Richards is left-handed. When he is given a photo to sign — “Ito yung nag-present ka sa FAMAS,” says the woman who hands it to him — he quickly scribbles on it before jokingly making a light self-deprecatory comment on what he’d been wearing that night. When his duties are done, he spends the rest of his downtime in his corner of the room, not speaking unless spoken to. His dimples, however, never disappear from sight.
When Mendoza returns, she pops a mint from a small green tin she has taken from the survey of items on the table. “Sa ’kin yata yan,” her companion tells her. She quickly checks her bag, and indeed, she produces a mint tin identical to the one she has just picked up. She apologizes and, with a smile, waves the mints and declares, “We’re twinsies!”
She and Richards have yet to acknowledge each other. It’s almost like a visual summary of AlDub’s beginnings on the improvised show-within-a-show on “Eat Bulaga!” called “Kalyeserye,” where the two built their brand of kilig on stolen glances and missed chances. But when the time comes for them to make their way to the studio for the shoot, Richards finally approaches Mendoza, beckoning to her, as if to prove that they really are in this together. At the photographer’s request for a few last-minute portraits before they leave the room and are faced with what is shaping up to be chaos, they lean against the wall, poised for the shot. Mendoza is still on her gamer kick. “Wala ba talagang may alam ng Harvest Moon?”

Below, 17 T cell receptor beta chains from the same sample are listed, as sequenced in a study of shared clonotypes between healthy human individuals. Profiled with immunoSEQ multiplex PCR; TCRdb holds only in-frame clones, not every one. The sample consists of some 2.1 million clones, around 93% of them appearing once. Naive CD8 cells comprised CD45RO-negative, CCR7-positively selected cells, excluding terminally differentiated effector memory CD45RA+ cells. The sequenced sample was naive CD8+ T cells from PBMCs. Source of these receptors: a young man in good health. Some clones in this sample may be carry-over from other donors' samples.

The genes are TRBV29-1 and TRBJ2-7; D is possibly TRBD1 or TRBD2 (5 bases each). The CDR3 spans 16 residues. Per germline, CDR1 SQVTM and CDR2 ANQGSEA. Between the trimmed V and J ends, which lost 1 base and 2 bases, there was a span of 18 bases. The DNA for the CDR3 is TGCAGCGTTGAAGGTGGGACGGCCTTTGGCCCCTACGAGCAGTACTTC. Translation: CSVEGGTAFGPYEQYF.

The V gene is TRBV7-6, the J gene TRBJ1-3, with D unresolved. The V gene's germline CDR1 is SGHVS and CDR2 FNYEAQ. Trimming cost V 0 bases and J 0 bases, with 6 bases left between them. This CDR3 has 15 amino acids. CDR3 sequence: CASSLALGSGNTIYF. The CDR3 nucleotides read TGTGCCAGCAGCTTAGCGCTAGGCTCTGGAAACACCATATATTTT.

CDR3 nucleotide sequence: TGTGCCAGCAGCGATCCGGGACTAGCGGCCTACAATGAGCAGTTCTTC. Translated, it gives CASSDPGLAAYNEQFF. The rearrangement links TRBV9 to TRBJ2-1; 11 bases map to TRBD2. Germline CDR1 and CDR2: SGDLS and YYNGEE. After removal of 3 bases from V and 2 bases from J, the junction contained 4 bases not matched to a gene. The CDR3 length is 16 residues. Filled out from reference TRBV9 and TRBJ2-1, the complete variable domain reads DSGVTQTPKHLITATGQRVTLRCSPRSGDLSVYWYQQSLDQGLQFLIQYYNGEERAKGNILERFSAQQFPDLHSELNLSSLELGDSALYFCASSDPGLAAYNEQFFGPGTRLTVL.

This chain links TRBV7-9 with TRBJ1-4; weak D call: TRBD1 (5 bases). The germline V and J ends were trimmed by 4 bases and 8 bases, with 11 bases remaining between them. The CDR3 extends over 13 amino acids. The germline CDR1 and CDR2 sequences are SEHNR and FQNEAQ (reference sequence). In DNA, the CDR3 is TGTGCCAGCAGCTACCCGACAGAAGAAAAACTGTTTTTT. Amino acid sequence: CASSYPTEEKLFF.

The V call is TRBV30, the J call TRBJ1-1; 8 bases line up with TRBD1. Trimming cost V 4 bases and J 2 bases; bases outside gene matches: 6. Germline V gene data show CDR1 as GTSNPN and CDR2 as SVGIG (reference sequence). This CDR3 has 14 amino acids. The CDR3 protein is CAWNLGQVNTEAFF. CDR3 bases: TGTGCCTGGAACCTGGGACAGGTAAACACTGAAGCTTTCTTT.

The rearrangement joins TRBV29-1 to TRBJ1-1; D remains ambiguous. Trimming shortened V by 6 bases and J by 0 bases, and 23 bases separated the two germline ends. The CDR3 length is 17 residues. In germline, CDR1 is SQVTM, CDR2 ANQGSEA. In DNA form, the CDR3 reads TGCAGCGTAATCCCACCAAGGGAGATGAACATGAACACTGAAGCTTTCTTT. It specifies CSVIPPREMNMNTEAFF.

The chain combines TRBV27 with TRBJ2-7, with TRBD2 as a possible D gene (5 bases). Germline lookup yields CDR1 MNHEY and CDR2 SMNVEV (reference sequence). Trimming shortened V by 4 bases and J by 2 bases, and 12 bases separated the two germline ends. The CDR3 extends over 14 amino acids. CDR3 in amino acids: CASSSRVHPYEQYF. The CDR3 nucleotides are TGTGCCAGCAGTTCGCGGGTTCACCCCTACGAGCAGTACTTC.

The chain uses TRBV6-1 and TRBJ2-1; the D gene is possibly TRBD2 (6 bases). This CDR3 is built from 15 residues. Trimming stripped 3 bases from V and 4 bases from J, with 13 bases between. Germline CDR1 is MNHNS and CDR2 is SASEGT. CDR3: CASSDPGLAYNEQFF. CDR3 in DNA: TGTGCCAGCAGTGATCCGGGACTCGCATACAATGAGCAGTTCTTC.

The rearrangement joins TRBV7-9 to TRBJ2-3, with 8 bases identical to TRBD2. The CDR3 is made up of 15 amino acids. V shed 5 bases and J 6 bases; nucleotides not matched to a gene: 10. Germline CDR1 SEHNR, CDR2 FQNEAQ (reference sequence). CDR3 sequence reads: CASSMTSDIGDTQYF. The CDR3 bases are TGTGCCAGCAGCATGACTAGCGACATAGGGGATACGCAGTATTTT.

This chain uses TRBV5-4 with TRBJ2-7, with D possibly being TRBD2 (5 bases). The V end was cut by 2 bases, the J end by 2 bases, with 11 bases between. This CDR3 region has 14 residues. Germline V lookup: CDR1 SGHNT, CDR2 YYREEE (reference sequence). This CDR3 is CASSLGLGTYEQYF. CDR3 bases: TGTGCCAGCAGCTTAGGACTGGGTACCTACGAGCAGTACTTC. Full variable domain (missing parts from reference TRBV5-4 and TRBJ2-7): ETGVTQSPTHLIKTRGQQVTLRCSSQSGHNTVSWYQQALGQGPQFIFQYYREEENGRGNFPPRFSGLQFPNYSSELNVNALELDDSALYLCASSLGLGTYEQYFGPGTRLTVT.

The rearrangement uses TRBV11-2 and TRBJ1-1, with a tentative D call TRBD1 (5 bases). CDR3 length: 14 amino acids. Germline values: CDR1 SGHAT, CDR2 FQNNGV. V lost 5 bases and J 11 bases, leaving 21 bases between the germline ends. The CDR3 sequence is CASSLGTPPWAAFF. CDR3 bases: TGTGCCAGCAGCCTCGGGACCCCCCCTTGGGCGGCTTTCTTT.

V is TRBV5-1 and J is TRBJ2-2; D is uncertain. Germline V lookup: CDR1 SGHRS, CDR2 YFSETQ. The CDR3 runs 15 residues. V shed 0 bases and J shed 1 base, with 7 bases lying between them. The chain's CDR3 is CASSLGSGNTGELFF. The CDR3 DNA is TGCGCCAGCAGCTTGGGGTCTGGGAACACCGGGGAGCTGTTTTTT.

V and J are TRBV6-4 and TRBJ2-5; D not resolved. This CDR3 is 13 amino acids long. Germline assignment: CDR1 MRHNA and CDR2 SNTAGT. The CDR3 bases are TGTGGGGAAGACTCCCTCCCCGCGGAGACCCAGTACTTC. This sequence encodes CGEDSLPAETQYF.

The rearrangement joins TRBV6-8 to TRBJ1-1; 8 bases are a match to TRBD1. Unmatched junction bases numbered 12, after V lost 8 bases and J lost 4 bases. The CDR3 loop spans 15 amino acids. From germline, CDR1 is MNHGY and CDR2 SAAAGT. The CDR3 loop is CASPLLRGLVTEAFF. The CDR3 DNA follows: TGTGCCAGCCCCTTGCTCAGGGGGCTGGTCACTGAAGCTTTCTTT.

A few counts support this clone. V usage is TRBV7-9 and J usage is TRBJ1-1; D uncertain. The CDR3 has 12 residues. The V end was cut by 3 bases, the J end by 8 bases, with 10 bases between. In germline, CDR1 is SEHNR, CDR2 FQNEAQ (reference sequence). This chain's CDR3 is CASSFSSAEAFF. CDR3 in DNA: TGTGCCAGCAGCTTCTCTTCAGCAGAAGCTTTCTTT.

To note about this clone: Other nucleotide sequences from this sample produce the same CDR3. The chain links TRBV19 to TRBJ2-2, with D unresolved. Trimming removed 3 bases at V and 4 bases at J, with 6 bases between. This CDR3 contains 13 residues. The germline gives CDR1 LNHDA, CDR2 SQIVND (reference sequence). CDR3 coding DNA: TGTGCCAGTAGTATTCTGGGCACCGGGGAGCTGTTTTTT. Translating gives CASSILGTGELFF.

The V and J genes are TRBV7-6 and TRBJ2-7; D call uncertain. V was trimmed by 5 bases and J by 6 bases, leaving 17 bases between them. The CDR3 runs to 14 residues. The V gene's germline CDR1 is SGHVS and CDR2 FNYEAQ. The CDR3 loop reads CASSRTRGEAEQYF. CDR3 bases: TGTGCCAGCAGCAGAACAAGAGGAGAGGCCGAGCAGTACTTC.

They gamely follow directions and pose for the camera. When the photographer says to pretend to talk, they don’t pretend; they just do. At one point, told to keep some space between them, Richards instead puts his arm around Mendoza’s waist. In an abrupt move, he pulls her close. “Bawal ang space,” he quips. It would be easy to understand; unresolved romantic tension, whether real or imagined, must be tiring. They never used to touch, never even used to talk. Their early appearances became guessing games of “Will they or won’t they?” And it certainly worked — their audience swooned, and when they caught their breaths, they turned their fresh-faced idols into a national phenomenon, just like that.